Daughter Pushes to Visit Holocaust Survivor Mother at Skokie Nursing Home

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Even though the federal government and state of Illinois have eased visitation restrictions at nursing homes, one woman says she still hasn't been able to see her mother, a 92-year-old Holocaust survivor who resides at a Skokie long-term care facility.

Except for a compassionate care visit a few weeks ago, Magda Roth hasn't been able to regularly visit her mother, Julia Erdely, at Lieberman Center for Health and Rehabilitation.

"We are not in a room, we cannot bring or take something," Roth said. "We cannot hug, that is very trying."

Roth, her husband and mother have all received the COVID-19 vaccine, but the facility still hasn't permitted regular in-person visits, citing health department guidance.

"I will wear mask, I will wear two," she told NBC 5. "Just let me go in."

Roth has contacted Gov. J.B. Pritzker's office, the health department and others in hope of getting answers.

"It's definitely heartbreaking, and... don't really understand how difficult it is for everybody," she said.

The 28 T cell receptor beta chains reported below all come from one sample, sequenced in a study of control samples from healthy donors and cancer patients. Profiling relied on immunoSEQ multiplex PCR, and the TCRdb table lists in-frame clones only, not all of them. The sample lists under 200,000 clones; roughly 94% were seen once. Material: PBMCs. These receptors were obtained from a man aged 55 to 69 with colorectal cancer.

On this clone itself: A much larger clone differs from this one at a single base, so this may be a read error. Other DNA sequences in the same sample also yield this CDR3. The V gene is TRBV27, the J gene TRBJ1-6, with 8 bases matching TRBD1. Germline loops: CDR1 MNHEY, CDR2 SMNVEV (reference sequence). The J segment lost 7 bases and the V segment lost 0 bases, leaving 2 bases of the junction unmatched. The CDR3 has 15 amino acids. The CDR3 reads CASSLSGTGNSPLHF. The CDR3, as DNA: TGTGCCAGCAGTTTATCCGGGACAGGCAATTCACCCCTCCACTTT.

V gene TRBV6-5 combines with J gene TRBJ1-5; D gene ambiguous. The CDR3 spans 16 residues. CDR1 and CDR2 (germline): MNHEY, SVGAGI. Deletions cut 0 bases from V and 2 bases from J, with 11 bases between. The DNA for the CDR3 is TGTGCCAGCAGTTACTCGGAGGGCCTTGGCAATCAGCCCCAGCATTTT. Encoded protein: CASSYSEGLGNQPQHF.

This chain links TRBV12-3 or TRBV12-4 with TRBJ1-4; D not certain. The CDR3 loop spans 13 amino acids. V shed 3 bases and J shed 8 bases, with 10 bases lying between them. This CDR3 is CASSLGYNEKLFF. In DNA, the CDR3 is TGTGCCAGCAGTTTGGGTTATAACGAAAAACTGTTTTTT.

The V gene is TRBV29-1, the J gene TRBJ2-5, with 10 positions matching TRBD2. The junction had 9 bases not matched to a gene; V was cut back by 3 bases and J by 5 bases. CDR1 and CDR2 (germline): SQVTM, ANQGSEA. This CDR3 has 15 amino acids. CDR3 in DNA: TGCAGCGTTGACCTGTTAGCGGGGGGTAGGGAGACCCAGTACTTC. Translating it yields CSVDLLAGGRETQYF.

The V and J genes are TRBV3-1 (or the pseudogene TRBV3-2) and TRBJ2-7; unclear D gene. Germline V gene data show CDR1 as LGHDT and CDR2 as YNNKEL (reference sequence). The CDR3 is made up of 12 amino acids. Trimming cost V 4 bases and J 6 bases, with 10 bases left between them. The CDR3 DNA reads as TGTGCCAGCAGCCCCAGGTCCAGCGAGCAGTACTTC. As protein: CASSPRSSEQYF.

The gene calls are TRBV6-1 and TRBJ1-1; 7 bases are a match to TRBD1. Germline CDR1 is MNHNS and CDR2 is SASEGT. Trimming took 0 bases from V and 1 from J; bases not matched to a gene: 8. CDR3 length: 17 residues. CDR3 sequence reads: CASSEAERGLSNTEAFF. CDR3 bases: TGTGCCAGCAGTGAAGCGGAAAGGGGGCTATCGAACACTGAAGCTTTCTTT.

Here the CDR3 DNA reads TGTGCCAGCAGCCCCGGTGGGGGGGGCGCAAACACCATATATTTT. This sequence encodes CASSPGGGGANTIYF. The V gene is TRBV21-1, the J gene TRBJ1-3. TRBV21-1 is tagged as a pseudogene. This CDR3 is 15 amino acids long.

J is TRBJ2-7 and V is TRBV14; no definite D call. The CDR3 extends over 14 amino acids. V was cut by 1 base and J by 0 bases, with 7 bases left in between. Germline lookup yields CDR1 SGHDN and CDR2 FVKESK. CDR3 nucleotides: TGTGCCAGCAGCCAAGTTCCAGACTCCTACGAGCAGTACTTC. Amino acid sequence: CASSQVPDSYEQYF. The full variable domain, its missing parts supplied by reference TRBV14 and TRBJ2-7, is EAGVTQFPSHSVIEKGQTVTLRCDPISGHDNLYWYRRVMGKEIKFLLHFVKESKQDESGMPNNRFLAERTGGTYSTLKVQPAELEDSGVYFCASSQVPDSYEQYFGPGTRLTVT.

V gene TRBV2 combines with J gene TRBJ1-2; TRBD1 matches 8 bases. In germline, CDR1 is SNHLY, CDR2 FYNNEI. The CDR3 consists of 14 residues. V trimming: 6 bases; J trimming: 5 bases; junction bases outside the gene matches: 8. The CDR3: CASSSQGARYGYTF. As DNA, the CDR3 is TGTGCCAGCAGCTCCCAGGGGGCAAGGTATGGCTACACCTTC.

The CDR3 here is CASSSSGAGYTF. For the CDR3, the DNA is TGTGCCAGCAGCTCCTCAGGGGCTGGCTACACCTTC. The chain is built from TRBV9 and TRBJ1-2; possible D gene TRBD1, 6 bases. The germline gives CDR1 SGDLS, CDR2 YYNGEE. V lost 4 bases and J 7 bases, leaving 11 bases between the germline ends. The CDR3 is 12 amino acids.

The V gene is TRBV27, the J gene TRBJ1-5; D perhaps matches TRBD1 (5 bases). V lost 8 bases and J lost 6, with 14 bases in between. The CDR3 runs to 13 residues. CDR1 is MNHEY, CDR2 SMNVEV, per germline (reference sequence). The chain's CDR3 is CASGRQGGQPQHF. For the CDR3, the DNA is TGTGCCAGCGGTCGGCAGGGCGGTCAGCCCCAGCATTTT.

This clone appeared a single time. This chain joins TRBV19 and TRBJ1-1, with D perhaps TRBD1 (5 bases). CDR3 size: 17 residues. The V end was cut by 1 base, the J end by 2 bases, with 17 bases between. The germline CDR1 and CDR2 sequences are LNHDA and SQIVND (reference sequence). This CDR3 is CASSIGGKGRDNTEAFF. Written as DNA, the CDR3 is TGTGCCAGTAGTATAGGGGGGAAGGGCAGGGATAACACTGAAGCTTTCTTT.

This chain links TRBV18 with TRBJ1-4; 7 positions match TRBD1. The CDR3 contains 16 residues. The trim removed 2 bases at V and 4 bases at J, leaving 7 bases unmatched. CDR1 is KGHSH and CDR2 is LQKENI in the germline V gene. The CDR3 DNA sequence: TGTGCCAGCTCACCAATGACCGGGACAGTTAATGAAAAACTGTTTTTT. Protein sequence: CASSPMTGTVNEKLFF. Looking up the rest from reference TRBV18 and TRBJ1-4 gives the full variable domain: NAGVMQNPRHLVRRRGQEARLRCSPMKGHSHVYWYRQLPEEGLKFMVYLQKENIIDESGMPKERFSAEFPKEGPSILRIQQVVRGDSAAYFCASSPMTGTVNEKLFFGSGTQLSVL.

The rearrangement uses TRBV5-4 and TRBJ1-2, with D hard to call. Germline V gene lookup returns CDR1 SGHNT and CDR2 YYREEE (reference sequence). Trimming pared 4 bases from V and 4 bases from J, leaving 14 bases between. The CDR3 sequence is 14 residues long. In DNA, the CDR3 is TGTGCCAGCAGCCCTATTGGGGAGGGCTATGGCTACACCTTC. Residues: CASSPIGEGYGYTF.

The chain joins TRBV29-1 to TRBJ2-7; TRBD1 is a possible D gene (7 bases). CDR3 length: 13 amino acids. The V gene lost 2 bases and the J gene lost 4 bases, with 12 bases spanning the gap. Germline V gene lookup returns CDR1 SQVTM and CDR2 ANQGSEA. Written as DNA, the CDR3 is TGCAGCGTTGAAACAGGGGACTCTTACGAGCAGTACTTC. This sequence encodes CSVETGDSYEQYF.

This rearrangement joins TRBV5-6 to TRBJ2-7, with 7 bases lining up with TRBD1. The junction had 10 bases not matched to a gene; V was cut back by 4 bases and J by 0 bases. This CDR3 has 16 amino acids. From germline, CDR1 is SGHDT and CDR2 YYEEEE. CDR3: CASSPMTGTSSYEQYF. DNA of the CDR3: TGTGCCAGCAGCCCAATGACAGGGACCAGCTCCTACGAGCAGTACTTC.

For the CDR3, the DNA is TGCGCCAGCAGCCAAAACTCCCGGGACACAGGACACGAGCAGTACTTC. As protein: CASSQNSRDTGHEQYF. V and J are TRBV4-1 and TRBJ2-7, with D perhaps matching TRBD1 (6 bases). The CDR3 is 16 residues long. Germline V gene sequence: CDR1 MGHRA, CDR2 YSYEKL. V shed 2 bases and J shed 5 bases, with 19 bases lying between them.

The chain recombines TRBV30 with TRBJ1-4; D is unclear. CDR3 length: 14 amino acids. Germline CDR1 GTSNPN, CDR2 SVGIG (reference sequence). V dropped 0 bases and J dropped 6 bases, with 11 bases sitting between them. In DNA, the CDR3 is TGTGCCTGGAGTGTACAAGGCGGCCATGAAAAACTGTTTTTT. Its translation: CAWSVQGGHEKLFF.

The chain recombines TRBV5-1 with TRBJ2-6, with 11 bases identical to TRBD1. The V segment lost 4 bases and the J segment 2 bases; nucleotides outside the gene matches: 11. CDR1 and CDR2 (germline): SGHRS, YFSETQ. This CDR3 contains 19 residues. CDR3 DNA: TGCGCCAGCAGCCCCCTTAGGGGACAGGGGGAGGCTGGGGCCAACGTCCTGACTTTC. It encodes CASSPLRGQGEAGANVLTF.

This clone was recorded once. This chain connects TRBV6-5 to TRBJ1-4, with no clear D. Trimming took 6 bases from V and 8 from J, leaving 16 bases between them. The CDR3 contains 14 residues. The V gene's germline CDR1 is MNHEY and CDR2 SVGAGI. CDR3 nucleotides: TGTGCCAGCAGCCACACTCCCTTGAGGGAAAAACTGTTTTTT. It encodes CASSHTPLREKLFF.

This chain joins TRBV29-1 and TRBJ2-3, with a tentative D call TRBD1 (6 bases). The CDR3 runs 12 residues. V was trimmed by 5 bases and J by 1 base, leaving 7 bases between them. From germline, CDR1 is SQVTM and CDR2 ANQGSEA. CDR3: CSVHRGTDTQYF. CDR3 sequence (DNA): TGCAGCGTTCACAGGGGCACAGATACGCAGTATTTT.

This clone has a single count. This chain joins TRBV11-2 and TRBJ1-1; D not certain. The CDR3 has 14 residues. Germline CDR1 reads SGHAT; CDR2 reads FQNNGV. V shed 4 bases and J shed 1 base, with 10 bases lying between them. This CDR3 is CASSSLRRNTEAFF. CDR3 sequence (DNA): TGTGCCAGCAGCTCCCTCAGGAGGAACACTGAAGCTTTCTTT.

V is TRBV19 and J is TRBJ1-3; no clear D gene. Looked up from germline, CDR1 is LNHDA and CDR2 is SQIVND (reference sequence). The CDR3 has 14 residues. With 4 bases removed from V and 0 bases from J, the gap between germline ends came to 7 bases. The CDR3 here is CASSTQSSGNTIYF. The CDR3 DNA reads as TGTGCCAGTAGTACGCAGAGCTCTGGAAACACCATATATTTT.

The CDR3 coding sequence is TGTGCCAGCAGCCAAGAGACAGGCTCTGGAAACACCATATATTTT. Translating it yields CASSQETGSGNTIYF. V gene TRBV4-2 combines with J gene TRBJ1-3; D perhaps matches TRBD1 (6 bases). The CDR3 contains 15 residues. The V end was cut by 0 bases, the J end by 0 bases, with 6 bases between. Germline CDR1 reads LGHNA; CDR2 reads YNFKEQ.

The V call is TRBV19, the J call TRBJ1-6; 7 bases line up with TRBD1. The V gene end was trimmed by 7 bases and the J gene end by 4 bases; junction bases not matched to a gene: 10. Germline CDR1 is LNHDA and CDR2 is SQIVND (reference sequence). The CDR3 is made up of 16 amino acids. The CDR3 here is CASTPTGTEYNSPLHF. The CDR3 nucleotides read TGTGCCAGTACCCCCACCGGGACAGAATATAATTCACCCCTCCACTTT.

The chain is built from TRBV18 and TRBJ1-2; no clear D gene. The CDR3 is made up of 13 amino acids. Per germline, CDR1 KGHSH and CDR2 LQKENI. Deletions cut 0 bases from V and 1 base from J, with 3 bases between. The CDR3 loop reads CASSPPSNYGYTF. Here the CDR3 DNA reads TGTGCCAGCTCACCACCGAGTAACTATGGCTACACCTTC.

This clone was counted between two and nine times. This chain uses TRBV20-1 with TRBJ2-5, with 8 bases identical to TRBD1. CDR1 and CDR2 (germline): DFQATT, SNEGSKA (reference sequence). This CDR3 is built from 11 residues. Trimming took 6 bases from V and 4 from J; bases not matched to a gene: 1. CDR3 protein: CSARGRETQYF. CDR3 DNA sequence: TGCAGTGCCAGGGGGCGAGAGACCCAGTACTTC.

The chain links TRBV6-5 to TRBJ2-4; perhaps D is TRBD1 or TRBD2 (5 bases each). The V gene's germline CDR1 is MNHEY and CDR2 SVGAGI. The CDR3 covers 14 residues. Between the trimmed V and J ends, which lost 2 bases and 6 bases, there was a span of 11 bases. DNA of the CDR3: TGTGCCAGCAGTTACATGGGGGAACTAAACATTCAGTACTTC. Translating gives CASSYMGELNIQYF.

In a statement, the Illinois Department of Public Health told NBC 5 that per revised guidance, facilities shall not restrict visitation without a reasonable clinical or safety cause. 

According to guidance from the Centers for Medicare and Medicaid Services issued March 10, nursing homes “should allow indoor visitation at all times and for all residents, regardless of vaccination status.” Several exceptions are flagged, such as when a resident is known to be infected or in quarantine.

Late Friday afternoon, the Lieberman Center said outdoor visits will begin next week, with letters and instructions going out to families starting Monday.

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